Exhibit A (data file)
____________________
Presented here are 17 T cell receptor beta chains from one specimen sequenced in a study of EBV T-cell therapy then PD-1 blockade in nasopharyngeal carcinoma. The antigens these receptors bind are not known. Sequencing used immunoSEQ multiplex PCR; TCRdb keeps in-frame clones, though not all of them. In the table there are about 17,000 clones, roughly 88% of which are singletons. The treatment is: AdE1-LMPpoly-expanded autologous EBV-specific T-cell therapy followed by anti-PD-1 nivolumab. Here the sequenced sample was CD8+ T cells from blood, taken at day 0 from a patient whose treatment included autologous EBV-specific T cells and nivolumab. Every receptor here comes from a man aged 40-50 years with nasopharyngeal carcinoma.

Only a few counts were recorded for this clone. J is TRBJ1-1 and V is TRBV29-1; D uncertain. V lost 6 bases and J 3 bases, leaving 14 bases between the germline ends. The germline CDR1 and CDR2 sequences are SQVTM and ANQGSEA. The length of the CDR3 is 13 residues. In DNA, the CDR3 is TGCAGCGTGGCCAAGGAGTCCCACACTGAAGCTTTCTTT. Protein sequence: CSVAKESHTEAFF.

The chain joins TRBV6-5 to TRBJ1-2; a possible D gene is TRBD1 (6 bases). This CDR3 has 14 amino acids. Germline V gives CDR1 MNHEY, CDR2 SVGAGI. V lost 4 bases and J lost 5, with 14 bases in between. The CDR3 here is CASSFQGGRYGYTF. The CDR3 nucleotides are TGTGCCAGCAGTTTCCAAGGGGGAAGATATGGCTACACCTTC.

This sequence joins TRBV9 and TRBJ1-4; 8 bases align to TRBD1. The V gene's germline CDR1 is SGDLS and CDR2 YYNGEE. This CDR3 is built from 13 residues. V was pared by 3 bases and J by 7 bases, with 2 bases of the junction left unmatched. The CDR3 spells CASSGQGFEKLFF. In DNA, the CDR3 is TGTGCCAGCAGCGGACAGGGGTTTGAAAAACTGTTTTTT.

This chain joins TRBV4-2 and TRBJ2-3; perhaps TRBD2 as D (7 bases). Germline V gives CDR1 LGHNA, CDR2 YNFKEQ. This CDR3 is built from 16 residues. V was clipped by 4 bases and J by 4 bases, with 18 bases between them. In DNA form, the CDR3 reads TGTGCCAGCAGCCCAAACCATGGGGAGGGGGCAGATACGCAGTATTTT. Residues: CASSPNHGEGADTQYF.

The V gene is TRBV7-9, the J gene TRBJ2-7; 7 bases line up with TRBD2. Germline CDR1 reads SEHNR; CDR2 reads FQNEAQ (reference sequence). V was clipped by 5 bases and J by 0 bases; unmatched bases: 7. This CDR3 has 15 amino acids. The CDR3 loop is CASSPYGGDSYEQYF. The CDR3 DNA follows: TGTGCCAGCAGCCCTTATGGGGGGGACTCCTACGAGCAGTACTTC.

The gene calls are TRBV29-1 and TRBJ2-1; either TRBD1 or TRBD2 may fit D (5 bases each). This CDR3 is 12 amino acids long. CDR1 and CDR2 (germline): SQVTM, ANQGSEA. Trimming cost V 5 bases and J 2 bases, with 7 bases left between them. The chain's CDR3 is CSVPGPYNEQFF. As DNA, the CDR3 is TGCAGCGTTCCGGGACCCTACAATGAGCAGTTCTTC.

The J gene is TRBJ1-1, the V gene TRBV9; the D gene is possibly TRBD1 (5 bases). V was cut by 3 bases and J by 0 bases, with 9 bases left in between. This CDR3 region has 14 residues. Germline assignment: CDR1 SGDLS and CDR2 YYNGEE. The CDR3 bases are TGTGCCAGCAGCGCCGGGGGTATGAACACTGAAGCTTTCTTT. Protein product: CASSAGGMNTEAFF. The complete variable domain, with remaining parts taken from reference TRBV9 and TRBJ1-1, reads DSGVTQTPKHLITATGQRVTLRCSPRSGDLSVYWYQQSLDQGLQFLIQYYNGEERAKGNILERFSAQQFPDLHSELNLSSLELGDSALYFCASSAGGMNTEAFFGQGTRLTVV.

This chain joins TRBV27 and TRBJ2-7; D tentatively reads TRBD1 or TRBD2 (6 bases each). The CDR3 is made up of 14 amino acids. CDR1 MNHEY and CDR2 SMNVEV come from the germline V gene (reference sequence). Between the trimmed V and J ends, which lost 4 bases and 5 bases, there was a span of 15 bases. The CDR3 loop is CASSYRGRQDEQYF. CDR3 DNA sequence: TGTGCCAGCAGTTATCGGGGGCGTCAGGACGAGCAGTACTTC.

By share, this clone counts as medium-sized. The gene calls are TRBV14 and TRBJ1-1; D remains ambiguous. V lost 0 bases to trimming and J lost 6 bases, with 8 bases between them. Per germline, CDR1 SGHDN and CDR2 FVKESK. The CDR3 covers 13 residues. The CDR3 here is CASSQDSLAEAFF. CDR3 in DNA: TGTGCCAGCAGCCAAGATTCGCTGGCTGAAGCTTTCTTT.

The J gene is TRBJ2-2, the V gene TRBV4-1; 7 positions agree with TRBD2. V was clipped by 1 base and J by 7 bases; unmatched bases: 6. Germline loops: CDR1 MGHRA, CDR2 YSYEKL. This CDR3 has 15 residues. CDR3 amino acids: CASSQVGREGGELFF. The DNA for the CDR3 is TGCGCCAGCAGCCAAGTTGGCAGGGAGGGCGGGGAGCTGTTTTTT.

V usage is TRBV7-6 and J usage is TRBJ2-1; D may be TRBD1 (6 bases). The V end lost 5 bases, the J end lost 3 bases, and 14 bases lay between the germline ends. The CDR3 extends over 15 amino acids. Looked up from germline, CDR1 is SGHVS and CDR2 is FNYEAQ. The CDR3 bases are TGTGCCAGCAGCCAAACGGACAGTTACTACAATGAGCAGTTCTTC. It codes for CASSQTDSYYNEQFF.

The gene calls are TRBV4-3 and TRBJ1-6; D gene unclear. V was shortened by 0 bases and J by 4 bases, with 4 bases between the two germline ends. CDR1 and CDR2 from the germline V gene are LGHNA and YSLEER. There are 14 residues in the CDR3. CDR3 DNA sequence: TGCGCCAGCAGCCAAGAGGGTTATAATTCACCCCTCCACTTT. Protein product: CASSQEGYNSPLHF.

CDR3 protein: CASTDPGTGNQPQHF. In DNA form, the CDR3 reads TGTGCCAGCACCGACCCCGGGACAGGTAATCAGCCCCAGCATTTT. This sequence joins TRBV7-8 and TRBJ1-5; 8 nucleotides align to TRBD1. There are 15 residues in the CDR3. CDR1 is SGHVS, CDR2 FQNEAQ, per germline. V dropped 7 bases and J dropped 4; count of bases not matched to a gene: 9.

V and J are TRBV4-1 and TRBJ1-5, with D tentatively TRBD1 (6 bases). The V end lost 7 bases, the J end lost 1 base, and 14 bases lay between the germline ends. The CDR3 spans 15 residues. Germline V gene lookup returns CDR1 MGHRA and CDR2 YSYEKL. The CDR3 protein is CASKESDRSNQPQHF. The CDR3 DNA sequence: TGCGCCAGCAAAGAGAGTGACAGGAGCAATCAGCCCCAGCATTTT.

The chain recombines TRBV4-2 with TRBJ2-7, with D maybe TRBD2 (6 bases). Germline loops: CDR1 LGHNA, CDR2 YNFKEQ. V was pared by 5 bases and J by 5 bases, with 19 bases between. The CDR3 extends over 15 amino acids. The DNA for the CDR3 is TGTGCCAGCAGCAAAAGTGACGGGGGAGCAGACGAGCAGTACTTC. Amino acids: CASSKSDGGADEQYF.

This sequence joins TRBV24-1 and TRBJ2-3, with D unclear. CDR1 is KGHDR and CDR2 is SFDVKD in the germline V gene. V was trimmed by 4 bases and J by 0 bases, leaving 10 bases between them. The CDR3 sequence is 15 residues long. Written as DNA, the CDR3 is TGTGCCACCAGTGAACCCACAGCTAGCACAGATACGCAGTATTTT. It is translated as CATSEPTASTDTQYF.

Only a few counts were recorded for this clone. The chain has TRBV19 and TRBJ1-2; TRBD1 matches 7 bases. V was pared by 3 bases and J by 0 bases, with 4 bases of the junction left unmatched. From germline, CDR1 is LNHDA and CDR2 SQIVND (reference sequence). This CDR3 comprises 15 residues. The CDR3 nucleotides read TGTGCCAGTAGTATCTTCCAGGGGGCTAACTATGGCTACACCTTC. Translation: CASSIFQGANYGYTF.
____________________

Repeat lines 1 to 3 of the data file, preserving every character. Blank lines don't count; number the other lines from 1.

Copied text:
Presented here are 17 T cell receptor beta chains from one specimen sequenced in a study of EBV T-cell therapy then PD-1 blockade in nasopharyngeal carcinoma. The antigens these receptors bind are not known. Sequencing used immunoSEQ multiplex PCR; TCRdb keeps in-frame clones, though not all of them. In the table there are about 17,000 clones, roughly 88% of which are singletons. The treatment is: AdE1-LMPpoly-expanded autologous EBV-specific T-cell therapy followed by anti-PD-1 nivolumab. Here the sequenced sample was CD8+ T cells from blood, taken at day 0 from a patient whose treatment included autologous EBV-specific T cells and nivolumab. Every receptor here comes from a man aged 40-50 years with nasopharyngeal carcinoma.

Only a few counts were recorded for this clone. J is TRBJ1-1 and V is TRBV29-1; D uncertain. V lost 6 bases and J 3 bases, leaving 14 bases between the germline ends. The germline CDR1 and CDR2 sequences are SQVTM and ANQGSEA. The length of the CDR3 is 13 residues. In DNA, the CDR3 is TGCAGCGTGGCCAAGGAGTCCCACACTGAAGCTTTCTTT. Protein sequence: CSVAKESHTEAFF.

The chain joins TRBV6-5 to TRBJ1-2; a possible D gene is TRBD1 (6 bases). This CDR3 has 14 amino acids. Germline V gives CDR1 MNHEY, CDR2 SVGAGI. V lost 4 bases and J lost 5, with 14 bases in between. The CDR3 here is CASSFQGGRYGYTF. The CDR3 nucleotides are TGTGCCAGCAGTTTCCAAGGGGGAAGATATGGCTACACCTTC.